Since no separation is provided between the coil and the valve housing in that embodiment, there are also no additional tolerances at that point.
In another embodiment of the invention, the clapper armature projects beyond the second yoke pin with the end thereof that co-operates with the sealing element. Owing to a construction of that type, there is produced at the valve seat a working stroke which is greater than the stroke at the working air gap in the magnetic circuit. The force available is also increased as a result at the valve seat relative to a conventional construction, in particular when the principle of the plunger-type armature is used, wherein the stroke at the working air gap in the magnetic circuit corresponds to the stroke at the valve seat. The larger force with a smaller stroke in the magnetic circuit is produced by the increase in the force curve with decreasing distance, as a result of which the mean force becomes greater relative to the plunger-type armature solution.
Further advantages and embodiments of the invention are explained below in greater detail with reference to the description of an embodiment and the drawings.
FIG. 1 is a longitudinal sectional illustration of the solenoid valve according to the line I—I of FIG. 2.
FIG. 2 is a longitudinal sectional illustration of the solenoid valve along the line II—II of FIG. 1.
FIG. 3 is a three-dimensional depiction of the yoke and clapper armature.
The solenoid valve which is illustrated in the drawings by way of different views substantially comprises a valve housing 1, an electromagnet, which has a coil 2, a yoke 3 and a clapper armature 4, at least a first valve seat 5, and a sealing element 6 which can be actuated by the clapper armature and which co-operates with the first valve seat.
The yoke 3 has yoke pins 3.1, 3.2, the yoke pins being connected to each other by means of yoke plates 3.3 and 3.4. The clapper armature 4 is guided through the coil 2 and arranged on the yoke pin 3.1 at the end 4.1 thereof that is remote from the sealing element 6. The clapper armature 4 is of shell-like form in the region of the arrangement thereof on the yoke pin, as is particularly apparent from FIG. 1. A spring 7 presses the end 4.1 of the clapper armature 4 permanently onto the yoke pin 3.1 so that the clapper armature is magnetically contacting the yoke and thus, magnetic contact resistance is kept at a low level. Further, because of the shell-like form, the end 4.1 of the clapper armature 4 is pivotally on the yoke pin 3.1.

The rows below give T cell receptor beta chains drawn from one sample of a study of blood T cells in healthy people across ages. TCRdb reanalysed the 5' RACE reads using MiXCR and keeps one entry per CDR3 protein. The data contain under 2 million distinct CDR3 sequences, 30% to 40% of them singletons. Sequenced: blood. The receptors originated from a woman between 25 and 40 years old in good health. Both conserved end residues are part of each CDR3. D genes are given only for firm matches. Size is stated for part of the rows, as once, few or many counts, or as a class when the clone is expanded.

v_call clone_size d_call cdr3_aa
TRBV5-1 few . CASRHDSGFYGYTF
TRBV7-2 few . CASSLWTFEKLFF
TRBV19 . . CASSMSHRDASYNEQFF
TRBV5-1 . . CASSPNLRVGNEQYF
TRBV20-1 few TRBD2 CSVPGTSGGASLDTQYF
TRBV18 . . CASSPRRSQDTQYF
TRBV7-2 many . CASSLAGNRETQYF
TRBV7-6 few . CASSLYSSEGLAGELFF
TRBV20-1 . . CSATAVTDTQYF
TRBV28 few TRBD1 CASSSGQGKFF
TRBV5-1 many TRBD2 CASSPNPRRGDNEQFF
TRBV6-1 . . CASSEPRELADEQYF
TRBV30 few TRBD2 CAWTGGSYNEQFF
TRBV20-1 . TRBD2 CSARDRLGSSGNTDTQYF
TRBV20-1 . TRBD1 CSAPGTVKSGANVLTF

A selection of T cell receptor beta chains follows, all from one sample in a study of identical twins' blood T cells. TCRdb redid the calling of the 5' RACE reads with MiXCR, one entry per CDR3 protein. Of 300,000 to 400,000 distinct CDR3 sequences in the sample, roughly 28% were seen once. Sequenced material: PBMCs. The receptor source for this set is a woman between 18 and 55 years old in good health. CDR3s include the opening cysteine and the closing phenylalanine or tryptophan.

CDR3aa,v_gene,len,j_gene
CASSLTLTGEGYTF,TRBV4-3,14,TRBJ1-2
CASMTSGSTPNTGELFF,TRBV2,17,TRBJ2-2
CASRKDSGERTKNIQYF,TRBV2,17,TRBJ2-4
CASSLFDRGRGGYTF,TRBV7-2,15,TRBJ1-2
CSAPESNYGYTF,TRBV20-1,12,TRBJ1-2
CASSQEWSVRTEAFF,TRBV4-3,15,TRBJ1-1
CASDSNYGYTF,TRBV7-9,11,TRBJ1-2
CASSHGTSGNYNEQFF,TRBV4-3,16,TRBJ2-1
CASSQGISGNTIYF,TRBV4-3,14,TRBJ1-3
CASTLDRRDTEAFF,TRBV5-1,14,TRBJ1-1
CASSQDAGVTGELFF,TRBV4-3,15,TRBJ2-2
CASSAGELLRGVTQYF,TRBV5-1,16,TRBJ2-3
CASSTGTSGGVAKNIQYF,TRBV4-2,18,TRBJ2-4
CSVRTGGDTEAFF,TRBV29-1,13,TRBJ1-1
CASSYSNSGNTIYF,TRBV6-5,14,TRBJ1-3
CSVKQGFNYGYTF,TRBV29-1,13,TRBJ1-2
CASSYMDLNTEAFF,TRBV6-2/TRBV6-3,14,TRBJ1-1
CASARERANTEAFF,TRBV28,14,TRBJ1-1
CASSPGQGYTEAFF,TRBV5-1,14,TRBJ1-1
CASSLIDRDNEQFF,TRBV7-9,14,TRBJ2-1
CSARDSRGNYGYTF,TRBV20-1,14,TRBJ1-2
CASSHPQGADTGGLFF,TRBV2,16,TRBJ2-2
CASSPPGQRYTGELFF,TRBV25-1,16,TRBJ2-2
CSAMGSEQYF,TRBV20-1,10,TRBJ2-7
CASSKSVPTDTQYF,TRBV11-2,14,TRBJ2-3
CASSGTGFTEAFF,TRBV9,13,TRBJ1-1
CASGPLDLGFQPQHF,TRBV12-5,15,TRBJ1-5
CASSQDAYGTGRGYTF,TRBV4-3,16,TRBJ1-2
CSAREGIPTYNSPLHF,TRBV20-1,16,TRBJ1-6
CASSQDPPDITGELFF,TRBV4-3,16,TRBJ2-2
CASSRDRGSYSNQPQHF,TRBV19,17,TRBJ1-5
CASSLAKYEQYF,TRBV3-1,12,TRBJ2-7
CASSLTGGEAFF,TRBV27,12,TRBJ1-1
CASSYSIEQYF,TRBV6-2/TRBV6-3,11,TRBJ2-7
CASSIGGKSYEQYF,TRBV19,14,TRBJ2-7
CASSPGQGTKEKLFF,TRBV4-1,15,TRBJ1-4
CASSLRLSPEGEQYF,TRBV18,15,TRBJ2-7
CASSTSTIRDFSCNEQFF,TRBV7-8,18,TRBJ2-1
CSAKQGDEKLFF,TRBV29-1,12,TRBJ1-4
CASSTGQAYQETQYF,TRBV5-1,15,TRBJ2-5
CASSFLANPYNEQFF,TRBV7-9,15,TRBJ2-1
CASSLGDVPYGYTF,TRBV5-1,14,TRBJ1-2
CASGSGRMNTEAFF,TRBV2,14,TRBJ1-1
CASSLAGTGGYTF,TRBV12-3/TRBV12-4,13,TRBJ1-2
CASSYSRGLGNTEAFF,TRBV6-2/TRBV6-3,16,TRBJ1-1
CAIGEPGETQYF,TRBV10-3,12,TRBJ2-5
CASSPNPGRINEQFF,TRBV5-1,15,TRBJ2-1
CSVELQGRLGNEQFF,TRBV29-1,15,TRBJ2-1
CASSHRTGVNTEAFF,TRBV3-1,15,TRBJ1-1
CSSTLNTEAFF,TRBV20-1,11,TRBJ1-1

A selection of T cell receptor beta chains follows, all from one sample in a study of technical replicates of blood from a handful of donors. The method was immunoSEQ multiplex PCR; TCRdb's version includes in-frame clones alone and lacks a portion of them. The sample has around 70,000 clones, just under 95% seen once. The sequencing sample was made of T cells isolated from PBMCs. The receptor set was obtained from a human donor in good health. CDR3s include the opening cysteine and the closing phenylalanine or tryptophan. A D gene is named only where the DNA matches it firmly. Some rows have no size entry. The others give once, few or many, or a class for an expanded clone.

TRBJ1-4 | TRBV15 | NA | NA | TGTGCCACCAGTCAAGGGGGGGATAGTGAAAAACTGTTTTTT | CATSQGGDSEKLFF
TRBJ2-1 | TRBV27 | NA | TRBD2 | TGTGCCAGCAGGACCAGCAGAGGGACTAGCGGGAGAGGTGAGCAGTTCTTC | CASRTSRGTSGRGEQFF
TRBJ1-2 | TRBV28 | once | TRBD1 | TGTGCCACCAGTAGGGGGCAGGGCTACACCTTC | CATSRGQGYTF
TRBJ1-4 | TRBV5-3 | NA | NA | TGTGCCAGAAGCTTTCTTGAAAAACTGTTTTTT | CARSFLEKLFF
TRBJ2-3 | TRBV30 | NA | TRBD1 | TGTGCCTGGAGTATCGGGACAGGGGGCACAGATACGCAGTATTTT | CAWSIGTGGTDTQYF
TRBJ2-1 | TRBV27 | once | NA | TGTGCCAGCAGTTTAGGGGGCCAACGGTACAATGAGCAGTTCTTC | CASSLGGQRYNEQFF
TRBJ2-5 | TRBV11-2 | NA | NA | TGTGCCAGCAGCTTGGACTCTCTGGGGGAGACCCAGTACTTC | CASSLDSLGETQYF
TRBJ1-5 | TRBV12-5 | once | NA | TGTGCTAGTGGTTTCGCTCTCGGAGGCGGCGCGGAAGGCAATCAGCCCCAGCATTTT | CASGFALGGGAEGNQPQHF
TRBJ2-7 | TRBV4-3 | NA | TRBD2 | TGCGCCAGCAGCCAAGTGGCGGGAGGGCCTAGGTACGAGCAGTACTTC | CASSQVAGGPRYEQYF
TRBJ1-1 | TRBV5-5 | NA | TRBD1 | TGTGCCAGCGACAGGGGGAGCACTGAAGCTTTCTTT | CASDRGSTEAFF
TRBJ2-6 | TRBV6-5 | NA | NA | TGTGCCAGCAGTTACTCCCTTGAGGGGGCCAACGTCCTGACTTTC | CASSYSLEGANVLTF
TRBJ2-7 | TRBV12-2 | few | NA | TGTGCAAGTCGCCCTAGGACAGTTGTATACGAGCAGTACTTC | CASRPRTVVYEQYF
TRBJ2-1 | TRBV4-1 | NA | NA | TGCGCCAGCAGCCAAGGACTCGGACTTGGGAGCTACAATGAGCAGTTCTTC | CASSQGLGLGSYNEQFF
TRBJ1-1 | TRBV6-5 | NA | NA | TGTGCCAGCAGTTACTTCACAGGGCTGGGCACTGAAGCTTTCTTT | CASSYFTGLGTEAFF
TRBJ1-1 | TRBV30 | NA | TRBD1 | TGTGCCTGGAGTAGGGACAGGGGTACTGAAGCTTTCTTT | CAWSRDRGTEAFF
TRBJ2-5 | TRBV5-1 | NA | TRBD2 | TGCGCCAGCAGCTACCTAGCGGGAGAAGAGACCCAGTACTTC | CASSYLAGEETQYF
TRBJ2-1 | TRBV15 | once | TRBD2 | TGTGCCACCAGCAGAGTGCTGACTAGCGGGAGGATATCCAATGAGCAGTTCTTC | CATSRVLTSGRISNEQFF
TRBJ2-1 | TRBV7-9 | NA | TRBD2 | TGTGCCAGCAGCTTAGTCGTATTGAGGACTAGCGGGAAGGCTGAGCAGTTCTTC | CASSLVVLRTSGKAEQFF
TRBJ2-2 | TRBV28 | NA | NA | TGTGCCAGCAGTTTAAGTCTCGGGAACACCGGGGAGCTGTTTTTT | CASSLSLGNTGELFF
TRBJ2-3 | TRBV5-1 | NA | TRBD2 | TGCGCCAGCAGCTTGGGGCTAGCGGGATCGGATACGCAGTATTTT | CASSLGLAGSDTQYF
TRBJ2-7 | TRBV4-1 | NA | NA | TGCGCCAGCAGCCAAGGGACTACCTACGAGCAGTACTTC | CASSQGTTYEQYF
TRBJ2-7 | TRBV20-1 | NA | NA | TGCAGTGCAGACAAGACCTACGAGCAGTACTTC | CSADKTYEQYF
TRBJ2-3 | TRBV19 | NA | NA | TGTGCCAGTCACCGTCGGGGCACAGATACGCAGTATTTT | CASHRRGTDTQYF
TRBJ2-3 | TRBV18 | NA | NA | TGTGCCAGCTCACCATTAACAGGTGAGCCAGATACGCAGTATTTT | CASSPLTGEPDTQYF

The spring 7 is supported on a ball 8 which is pressed into the valve housing 1.
The valve housing 1 is preferably formed in one piece. In the embodiment illustrated, the coil 2 is further wound directly onto the valve housing. The coil 2 is surrounded externally by a protective sheath 9.
The clapper armature 4 is in the form of a flat element which is slightly bent over in the region of the yoke pin 3.2 in the embodiment illustrated.
The embodiment illustrated is a 3/2-way solenoid valve having a pressure connection 10, a working connection 11 and a discharge connection 12. Furthermore, a second valve seat 13 is provided in addition to the first valve seat 5, the sealing element 6 being arranged between the two valve seats in a recess 4.2 of the clapper armature 4. The working connection 11 is connected, depending on the position of the sealing element 6, to the pressure connection 10 via the first valve seat 5 or to the discharge connection 12 via the second valve seat 13.
A first resilient element 14 is provided in the region of the end 4.3 of the clapper armature 4 that is opposite the bearing and acts by means of the end 4.2 of the clapper armature on the sealing element 6 for the purpose of a closure of the first valve seat 5 by the sealing element 6. In the closed position (not illustrated) of the first valve seat 5, the clapper armature 4 is lifted away from the yoke pin 3.2. Furthermore, a second resilient element 15 is provided and acts on the sealing element 6 for the purpose of a raising of the sealing element from the first valve seat 5 and, consequently, counter to the first resilient element 14.